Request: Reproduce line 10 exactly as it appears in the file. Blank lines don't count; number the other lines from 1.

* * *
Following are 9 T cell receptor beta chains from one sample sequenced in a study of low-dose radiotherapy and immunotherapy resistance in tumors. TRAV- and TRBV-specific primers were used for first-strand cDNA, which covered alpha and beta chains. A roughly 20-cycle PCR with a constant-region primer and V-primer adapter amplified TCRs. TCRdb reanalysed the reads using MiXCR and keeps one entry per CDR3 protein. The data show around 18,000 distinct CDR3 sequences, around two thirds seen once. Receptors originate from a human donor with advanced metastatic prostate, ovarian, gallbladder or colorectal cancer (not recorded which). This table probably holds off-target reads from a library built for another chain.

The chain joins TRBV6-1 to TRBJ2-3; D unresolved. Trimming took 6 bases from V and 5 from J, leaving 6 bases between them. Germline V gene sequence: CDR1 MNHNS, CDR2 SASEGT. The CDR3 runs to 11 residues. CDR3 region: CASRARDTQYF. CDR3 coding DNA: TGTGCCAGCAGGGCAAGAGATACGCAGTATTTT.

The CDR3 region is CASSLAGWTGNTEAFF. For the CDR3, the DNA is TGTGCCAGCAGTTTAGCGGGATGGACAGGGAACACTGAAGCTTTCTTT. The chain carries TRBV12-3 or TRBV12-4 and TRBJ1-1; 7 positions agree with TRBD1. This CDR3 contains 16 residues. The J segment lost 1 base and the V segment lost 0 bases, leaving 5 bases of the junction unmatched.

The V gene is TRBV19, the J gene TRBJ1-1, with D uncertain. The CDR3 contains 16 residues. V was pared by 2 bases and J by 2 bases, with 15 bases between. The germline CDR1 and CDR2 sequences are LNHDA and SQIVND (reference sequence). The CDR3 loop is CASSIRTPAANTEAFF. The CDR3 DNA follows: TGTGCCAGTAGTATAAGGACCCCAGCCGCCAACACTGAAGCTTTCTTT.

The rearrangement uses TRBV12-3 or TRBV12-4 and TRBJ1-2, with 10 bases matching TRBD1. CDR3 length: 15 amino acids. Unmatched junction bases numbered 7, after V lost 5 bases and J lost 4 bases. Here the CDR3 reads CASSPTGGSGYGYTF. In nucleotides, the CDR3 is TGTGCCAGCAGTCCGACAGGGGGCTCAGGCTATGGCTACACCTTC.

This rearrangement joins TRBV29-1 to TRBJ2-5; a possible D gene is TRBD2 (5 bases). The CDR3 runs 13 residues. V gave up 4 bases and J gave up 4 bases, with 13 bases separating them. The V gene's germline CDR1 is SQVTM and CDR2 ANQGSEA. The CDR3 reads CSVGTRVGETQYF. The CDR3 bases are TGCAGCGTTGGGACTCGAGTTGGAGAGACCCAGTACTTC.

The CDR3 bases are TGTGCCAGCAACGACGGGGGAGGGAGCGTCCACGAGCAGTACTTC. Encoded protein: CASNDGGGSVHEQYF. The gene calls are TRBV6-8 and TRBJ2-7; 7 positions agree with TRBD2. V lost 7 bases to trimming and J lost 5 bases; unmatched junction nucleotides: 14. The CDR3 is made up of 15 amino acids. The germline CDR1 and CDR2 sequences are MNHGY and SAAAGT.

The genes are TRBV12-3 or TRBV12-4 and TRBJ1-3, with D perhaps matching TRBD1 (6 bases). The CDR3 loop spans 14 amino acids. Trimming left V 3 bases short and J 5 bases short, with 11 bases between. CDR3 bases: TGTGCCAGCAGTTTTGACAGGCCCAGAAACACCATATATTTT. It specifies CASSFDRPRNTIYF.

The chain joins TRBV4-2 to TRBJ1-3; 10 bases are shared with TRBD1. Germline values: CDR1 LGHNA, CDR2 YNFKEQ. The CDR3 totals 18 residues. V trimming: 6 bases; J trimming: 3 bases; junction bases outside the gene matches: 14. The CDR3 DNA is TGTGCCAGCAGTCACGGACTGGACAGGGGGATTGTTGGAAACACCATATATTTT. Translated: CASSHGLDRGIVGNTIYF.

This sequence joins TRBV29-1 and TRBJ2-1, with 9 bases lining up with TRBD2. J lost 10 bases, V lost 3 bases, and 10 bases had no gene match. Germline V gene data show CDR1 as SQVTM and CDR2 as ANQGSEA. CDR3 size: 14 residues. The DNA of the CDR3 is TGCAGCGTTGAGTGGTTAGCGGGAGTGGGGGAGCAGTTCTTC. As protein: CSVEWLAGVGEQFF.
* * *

This sequence joins TRBV29-1 and TRBJ2-1, with 9 bases lining up with TRBD2. J lost 10 bases, V lost 3 bases, and 10 bases had no gene match. Germline V gene data show CDR1 as SQVTM and CDR2 as ANQGSEA. CDR3 size: 14 residues. The DNA of the CDR3 is TGCAGCGTTGAGTGGTTAGCGGGAGTGGGGGAGCAGTTCTTC. As protein: CSVEWLAGVGEQFF.